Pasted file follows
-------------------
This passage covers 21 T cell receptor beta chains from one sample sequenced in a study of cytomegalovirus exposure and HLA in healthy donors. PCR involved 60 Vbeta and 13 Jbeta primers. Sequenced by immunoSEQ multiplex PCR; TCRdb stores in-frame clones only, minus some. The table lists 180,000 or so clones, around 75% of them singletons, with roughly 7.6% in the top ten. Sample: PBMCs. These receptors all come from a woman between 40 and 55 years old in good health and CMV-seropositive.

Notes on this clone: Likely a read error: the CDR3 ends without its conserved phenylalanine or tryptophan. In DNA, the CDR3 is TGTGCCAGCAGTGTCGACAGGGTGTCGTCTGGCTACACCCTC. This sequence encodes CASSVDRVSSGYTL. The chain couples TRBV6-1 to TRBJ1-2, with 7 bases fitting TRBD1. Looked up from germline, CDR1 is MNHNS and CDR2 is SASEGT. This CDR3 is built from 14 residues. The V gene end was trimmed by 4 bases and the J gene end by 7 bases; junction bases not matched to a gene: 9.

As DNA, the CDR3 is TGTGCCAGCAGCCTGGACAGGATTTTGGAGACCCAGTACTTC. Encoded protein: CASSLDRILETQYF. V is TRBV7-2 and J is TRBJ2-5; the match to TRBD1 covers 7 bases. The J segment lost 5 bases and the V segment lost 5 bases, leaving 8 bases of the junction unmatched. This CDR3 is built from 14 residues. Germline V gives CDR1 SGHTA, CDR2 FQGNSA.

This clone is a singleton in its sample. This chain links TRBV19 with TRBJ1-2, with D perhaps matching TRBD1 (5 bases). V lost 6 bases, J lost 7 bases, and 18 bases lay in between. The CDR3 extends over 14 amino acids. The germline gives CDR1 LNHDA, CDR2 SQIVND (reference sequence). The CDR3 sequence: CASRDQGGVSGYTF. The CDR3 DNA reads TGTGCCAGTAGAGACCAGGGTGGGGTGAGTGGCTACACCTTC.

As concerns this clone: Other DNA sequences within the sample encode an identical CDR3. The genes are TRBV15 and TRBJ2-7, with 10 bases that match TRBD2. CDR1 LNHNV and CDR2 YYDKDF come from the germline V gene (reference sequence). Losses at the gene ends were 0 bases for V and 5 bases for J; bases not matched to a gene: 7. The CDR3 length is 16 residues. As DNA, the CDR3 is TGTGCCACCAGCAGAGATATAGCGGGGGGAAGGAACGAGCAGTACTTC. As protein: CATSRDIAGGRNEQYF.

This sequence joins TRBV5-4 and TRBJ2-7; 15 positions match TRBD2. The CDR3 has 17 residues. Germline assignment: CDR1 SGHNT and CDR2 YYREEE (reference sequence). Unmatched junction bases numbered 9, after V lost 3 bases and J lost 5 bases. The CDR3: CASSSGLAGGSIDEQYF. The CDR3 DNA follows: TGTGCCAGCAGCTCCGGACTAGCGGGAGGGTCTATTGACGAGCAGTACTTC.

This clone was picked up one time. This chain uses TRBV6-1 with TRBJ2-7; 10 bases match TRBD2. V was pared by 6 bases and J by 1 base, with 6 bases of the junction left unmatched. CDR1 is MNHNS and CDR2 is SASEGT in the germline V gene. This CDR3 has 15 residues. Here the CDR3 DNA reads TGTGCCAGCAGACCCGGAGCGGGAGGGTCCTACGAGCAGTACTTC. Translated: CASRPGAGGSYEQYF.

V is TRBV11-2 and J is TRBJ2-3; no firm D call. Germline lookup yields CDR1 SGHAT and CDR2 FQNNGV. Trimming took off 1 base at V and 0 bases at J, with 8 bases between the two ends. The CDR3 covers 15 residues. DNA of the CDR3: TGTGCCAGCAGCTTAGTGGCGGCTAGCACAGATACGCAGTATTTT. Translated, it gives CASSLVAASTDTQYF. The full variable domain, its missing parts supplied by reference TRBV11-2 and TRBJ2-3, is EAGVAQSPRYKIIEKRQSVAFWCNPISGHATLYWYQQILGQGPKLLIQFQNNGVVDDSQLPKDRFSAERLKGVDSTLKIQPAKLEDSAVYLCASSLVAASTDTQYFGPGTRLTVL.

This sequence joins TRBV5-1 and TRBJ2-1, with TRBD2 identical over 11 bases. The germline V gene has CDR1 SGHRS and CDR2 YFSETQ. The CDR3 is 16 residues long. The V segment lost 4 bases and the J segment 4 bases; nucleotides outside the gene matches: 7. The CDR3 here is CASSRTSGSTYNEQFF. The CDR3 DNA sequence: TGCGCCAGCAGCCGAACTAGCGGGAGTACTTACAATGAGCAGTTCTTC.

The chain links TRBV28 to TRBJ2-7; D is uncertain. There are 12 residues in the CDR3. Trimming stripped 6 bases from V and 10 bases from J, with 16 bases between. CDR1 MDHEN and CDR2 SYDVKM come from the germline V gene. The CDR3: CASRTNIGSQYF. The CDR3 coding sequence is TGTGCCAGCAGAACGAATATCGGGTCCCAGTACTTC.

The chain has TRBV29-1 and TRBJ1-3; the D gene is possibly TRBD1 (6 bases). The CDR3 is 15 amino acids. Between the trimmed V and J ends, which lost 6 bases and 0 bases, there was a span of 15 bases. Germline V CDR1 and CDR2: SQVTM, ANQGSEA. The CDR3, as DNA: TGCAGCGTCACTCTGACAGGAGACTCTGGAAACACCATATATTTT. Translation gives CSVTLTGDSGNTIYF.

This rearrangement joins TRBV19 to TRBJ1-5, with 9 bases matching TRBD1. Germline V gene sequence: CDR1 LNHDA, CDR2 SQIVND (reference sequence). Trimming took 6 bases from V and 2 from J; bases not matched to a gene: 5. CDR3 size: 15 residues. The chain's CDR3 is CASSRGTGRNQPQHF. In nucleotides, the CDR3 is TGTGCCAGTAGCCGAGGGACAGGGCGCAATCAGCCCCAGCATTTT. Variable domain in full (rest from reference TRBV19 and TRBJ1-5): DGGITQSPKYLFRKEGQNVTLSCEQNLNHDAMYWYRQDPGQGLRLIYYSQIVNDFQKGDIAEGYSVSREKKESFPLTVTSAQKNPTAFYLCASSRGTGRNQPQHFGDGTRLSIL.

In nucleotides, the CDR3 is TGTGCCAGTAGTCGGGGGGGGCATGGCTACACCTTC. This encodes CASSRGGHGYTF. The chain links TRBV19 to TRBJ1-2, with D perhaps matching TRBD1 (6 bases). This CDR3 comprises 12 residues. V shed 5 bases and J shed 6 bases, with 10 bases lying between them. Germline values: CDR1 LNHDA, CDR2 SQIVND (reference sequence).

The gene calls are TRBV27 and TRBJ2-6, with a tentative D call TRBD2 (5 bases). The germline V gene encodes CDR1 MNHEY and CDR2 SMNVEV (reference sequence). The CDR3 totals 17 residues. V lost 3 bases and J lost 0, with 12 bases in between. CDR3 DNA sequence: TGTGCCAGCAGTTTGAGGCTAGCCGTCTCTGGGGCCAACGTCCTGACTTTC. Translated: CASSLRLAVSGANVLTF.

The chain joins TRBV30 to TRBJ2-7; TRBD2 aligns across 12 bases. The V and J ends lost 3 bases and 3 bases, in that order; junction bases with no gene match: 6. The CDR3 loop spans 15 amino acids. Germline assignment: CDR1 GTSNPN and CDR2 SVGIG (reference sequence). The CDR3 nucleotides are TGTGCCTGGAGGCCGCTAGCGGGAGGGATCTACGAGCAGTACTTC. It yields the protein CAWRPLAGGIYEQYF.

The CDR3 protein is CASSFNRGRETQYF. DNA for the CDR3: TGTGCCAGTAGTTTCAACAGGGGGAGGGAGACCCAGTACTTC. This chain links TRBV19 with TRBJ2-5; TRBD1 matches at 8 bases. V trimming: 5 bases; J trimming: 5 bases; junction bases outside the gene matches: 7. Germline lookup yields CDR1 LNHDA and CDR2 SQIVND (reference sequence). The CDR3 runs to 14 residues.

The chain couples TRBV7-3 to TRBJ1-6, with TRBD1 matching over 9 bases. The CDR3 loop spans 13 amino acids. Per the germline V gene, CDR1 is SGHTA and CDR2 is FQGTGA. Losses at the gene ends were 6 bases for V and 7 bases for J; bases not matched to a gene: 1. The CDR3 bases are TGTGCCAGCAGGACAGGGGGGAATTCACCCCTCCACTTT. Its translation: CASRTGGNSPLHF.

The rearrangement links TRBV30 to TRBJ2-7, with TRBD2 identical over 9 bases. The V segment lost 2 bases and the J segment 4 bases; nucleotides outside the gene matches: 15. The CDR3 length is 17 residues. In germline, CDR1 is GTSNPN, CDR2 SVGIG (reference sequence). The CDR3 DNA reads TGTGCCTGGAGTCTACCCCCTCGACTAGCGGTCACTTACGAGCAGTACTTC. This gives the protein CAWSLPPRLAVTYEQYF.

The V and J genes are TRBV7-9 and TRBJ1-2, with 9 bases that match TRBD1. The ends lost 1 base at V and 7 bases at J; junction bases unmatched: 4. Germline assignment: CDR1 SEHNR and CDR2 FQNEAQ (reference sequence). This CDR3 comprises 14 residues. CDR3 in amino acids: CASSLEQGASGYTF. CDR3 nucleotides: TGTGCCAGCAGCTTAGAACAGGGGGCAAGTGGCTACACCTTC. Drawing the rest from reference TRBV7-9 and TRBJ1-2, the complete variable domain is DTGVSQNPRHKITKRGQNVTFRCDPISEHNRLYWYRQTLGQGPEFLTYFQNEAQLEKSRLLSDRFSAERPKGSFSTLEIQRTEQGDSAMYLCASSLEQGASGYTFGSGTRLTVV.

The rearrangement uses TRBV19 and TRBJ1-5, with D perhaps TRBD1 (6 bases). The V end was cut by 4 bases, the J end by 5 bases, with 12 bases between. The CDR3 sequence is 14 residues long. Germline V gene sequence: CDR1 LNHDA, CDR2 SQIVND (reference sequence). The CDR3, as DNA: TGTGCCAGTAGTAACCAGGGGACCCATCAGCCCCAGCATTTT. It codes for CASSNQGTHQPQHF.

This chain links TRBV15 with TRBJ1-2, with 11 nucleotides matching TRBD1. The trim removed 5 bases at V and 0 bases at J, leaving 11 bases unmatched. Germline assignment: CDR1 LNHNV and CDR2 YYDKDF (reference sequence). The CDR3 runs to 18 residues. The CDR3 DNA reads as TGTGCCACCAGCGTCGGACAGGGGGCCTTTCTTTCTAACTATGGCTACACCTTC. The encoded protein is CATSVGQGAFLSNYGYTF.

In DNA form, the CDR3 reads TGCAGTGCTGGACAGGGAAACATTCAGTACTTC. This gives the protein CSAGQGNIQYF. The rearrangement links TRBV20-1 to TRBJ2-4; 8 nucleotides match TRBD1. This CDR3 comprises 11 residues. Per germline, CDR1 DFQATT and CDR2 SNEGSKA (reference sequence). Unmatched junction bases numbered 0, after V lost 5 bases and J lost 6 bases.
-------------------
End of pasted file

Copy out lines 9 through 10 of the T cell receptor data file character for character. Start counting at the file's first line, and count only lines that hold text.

This sequence joins TRBV5-1 and TRBJ2-1, with TRBD2 identical over 11 bases. The germline V gene has CDR1 SGHRS and CDR2 YFSETQ. The CDR3 is 16 residues long. The V segment lost 4 bases and the J segment 4 bases; nucleotides outside the gene matches: 7. The CDR3 here is CASSRTSGSTYNEQFF. The CDR3 DNA sequence: TGCGCCAGCAGCCGAACTAGCGGGAGTACTTACAATGAGCAGTTCTTC.

The chain links TRBV28 to TRBJ2-7; D is uncertain. There are 12 residues in the CDR3. Trimming stripped 6 bases from V and 10 bases from J, with 16 bases between. CDR1 MDHEN and CDR2 SYDVKM come from the germline V gene. The CDR3: CASRTNIGSQYF. The CDR3 coding sequence is TGTGCCAGCAGAACGAATATCGGGTCCCAGTACTTC.